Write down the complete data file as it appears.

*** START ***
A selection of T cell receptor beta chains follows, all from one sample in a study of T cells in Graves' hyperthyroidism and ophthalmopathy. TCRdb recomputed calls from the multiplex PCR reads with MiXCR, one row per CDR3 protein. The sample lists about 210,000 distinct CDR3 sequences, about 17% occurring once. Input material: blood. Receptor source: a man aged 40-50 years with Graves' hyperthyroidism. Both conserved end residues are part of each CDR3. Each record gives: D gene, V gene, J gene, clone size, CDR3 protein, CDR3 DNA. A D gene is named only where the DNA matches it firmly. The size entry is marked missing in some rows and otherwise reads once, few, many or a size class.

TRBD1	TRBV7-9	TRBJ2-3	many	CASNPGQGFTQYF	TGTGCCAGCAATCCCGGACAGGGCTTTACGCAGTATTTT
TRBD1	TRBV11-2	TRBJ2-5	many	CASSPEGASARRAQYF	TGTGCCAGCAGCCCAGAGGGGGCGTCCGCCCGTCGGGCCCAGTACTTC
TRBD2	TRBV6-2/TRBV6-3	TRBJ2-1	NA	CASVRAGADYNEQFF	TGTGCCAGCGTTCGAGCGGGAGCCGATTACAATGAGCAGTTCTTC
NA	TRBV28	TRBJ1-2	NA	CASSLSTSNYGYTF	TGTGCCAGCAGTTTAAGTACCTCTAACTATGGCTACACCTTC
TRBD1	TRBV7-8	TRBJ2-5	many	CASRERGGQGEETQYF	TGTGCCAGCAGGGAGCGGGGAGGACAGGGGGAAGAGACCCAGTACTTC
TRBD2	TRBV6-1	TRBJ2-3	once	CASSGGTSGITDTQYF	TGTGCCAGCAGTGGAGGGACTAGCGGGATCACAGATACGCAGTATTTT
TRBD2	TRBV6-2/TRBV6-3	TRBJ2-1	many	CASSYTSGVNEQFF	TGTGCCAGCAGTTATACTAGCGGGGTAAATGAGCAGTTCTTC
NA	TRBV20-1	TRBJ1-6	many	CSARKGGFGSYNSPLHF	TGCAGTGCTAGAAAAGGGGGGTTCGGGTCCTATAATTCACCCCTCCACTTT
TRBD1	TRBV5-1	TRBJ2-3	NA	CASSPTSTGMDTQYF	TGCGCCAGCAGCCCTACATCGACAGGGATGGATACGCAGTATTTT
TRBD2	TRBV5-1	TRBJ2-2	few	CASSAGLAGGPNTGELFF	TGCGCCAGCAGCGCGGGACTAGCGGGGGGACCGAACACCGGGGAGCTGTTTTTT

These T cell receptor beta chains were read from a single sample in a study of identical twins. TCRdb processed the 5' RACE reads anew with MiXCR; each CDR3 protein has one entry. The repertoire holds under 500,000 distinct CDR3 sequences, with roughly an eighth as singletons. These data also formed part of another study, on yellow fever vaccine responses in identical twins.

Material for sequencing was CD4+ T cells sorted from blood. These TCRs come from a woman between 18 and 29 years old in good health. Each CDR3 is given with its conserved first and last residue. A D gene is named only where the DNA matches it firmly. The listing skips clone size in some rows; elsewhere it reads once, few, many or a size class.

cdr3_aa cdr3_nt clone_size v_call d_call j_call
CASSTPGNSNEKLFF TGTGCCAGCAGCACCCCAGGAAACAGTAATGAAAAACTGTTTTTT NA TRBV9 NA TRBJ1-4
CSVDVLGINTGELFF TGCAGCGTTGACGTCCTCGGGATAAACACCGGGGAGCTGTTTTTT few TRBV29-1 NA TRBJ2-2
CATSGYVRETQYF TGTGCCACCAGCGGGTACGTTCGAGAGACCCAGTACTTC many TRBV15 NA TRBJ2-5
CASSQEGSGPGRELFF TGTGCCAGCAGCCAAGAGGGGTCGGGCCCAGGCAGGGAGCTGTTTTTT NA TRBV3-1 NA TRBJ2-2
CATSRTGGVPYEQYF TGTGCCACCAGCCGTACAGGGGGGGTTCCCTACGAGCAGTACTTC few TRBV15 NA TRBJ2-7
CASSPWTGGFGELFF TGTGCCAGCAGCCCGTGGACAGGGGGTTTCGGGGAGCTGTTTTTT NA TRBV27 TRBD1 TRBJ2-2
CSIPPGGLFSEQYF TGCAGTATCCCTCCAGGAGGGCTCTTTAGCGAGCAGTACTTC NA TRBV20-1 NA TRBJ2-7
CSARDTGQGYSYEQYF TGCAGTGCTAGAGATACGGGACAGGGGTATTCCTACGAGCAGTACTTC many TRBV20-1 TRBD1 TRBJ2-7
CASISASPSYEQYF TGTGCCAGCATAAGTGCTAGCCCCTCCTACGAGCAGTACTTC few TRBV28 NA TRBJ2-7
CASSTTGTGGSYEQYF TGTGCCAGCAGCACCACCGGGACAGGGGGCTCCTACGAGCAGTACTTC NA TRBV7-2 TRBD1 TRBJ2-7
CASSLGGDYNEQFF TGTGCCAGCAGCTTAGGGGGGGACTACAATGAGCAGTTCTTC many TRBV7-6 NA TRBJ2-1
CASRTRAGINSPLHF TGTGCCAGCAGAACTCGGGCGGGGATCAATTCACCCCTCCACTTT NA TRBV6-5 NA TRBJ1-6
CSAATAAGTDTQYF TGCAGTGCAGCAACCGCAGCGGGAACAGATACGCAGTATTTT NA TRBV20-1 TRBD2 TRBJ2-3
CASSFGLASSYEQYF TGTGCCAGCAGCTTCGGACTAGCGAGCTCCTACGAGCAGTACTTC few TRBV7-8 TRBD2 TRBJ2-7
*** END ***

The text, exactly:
A selection of T cell receptor beta chains follows, all from one sample in a study of T cells in Graves' hyperthyroidism and ophthalmopathy. TCRdb recomputed calls from the multiplex PCR reads with MiXCR, one row per CDR3 protein. The sample lists about 210,000 distinct CDR3 sequences, about 17% occurring once. Input material: blood. Receptor source: a man aged 40-50 years with Graves' hyperthyroidism. Both conserved end residues are part of each CDR3. Each record gives: D gene, V gene, J gene, clone size, CDR3 protein, CDR3 DNA. A D gene is named only where the DNA matches it firmly. The size entry is marked missing in some rows and otherwise reads once, few, many or a size class.

TRBD1	TRBV7-9	TRBJ2-3	many	CASNPGQGFTQYF	TGTGCCAGCAATCCCGGACAGGGCTTTACGCAGTATTTT
TRBD1	TRBV11-2	TRBJ2-5	many	CASSPEGASARRAQYF	TGTGCCAGCAGCCCAGAGGGGGCGTCCGCCCGTCGGGCCCAGTACTTC
TRBD2	TRBV6-2/TRBV6-3	TRBJ2-1	NA	CASVRAGADYNEQFF	TGTGCCAGCGTTCGAGCGGGAGCCGATTACAATGAGCAGTTCTTC
NA	TRBV28	TRBJ1-2	NA	CASSLSTSNYGYTF	TGTGCCAGCAGTTTAAGTACCTCTAACTATGGCTACACCTTC
TRBD1	TRBV7-8	TRBJ2-5	many	CASRERGGQGEETQYF	TGTGCCAGCAGGGAGCGGGGAGGACAGGGGGAAGAGACCCAGTACTTC
TRBD2	TRBV6-1	TRBJ2-3	once	CASSGGTSGITDTQYF	TGTGCCAGCAGTGGAGGGACTAGCGGGATCACAGATACGCAGTATTTT
TRBD2	TRBV6-2/TRBV6-3	TRBJ2-1	many	CASSYTSGVNEQFF	TGTGCCAGCAGTTATACTAGCGGGGTAAATGAGCAGTTCTTC
NA	TRBV20-1	TRBJ1-6	many	CSARKGGFGSYNSPLHF	TGCAGTGCTAGAAAAGGGGGGTTCGGGTCCTATAATTCACCCCTCCACTTT
TRBD1	TRBV5-1	TRBJ2-3	NA	CASSPTSTGMDTQYF	TGCGCCAGCAGCCCTACATCGACAGGGATGGATACGCAGTATTTT
TRBD2	TRBV5-1	TRBJ2-2	few	CASSAGLAGGPNTGELFF	TGCGCCAGCAGCGCGGGACTAGCGGGGGGACCGAACACCGGGGAGCTGTTTTTT

These T cell receptor beta chains were read from a single sample in a study of identical twins. TCRdb processed the 5' RACE reads anew with MiXCR; each CDR3 protein has one entry. The repertoire holds under 500,000 distinct CDR3 sequences, with roughly an eighth as singletons. These data also formed part of another study, on yellow fever vaccine responses in identical twins.

Material for sequencing was CD4+ T cells sorted from blood. These TCRs come from a woman between 18 and 29 years old in good health. Each CDR3 is given with its conserved first and last residue. A D gene is named only where the DNA matches it firmly. The listing skips clone size in some rows; elsewhere it reads once, few, many or a size class.

cdr3_aa cdr3_nt clone_size v_call d_call j_call
CASSTPGNSNEKLFF TGTGCCAGCAGCACCCCAGGAAACAGTAATGAAAAACTGTTTTTT NA TRBV9 NA TRBJ1-4
CSVDVLGINTGELFF TGCAGCGTTGACGTCCTCGGGATAAACACCGGGGAGCTGTTTTTT few TRBV29-1 NA TRBJ2-2
CATSGYVRETQYF TGTGCCACCAGCGGGTACGTTCGAGAGACCCAGTACTTC many TRBV15 NA TRBJ2-5
CASSQEGSGPGRELFF TGTGCCAGCAGCCAAGAGGGGTCGGGCCCAGGCAGGGAGCTGTTTTTT NA TRBV3-1 NA TRBJ2-2
CATSRTGGVPYEQYF TGTGCCACCAGCCGTACAGGGGGGGTTCCCTACGAGCAGTACTTC few TRBV15 NA TRBJ2-7
CASSPWTGGFGELFF TGTGCCAGCAGCCCGTGGACAGGGGGTTTCGGGGAGCTGTTTTTT NA TRBV27 TRBD1 TRBJ2-2
CSIPPGGLFSEQYF TGCAGTATCCCTCCAGGAGGGCTCTTTAGCGAGCAGTACTTC NA TRBV20-1 NA TRBJ2-7
CSARDTGQGYSYEQYF TGCAGTGCTAGAGATACGGGACAGGGGTATTCCTACGAGCAGTACTTC many TRBV20-1 TRBD1 TRBJ2-7
CASISASPSYEQYF TGTGCCAGCATAAGTGCTAGCCCCTCCTACGAGCAGTACTTC few TRBV28 NA TRBJ2-7
CASSTTGTGGSYEQYF TGTGCCAGCAGCACCACCGGGACAGGGGGCTCCTACGAGCAGTACTTC NA TRBV7-2 TRBD1 TRBJ2-7
CASSLGGDYNEQFF TGTGCCAGCAGCTTAGGGGGGGACTACAATGAGCAGTTCTTC many TRBV7-6 NA TRBJ2-1
CASRTRAGINSPLHF TGTGCCAGCAGAACTCGGGCGGGGATCAATTCACCCCTCCACTTT NA TRBV6-5 NA TRBJ1-6
CSAATAAGTDTQYF TGCAGTGCAGCAACCGCAGCGGGAACAGATACGCAGTATTTT NA TRBV20-1 TRBD2 TRBJ2-3
CASSFGLASSYEQYF TGTGCCAGCAGCTTCGGACTAGCGAGCTCCTACGAGCAGTACTTC few TRBV7-8 TRBD2 TRBJ2-7